The Supreme Court Is Building a Frankenstein Monster

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 The stage is set to determine whether the U.S. Supreme Court will expand its effort to out-do Dr. Frankenstein.

On November 26, 2013, the court decided to review the case of Hobby Lobby Stores, Inc. v. Kathleen Sebelius, Secretary of Health and Human Services. Hobby Lobby is seeking a religious exemption from providing health care coverage to its employees for contraception medicine under the 2010 Affordable Care Act (so-called "Obamacare," even though it is based on a law developed by Mitt Romney when he was governor of Massachusetts).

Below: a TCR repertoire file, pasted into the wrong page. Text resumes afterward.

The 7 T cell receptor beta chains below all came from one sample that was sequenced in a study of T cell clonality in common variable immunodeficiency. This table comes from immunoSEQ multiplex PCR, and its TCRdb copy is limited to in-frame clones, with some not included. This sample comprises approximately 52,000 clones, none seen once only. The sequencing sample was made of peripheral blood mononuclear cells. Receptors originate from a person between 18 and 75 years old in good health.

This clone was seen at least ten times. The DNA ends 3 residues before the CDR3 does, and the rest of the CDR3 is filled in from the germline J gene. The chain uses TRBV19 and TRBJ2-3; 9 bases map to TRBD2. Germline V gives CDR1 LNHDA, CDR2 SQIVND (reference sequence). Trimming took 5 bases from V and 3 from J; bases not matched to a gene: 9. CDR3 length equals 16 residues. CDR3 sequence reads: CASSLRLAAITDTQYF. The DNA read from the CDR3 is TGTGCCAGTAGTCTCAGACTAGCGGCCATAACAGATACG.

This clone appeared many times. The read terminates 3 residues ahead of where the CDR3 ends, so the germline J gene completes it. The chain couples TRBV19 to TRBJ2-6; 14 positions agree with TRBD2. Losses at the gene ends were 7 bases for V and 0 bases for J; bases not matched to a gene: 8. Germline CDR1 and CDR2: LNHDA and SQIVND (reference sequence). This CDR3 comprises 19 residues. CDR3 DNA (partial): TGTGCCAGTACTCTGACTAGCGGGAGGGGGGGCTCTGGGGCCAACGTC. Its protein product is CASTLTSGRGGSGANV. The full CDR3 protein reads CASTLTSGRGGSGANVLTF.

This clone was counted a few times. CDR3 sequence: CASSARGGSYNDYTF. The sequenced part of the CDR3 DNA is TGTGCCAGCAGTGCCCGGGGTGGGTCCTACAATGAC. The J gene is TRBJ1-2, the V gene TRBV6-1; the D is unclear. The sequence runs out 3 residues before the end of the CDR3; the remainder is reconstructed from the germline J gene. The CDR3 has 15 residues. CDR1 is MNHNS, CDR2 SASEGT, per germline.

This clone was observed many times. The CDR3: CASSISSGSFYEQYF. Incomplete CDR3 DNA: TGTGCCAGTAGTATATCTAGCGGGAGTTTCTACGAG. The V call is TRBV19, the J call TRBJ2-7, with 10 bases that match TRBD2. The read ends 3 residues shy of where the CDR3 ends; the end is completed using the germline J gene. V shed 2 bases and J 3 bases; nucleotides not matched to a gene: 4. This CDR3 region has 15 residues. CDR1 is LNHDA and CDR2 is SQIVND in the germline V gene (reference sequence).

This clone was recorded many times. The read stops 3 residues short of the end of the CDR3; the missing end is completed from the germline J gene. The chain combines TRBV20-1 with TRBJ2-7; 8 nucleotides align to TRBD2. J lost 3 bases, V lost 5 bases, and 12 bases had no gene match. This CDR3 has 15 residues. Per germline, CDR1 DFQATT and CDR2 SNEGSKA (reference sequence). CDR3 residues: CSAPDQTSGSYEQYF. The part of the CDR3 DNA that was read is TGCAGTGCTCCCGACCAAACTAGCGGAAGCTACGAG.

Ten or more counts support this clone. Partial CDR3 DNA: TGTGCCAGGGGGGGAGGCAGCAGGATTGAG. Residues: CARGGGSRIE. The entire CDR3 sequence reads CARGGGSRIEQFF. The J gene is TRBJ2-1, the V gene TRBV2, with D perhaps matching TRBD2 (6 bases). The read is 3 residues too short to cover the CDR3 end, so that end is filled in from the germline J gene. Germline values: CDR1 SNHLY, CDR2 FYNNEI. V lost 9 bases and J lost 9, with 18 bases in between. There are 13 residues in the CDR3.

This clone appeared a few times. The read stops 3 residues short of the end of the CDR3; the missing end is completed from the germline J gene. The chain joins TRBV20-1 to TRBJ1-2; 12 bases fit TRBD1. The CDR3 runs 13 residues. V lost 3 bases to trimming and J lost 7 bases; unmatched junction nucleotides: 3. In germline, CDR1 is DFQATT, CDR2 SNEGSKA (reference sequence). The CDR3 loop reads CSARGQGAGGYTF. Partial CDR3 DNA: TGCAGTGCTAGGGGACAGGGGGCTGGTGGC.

The 10th Circuit Court of Appeals ruled that Hobby Lobby Stores has rights to a religious exemption under the federal Religious Freedom Restoration Act, even though it is a corporation, not an actual person.

Congress passed the Religious Freedom Restoration Act (RFRA) in 1993, in response to a 1990 decision by the U.S. Supreme Court that denied unemployment benefits to members of the Native American Church who used peyote as part of their religious ceremonies. RFRA was tailored to protect Native American and all other religious practices from government infringement. RFRA says that the federal government "shall not substantially burden a person's exercise of religion" unless that burden is "the least restrictive means of furthering [a] compelling governmental interest."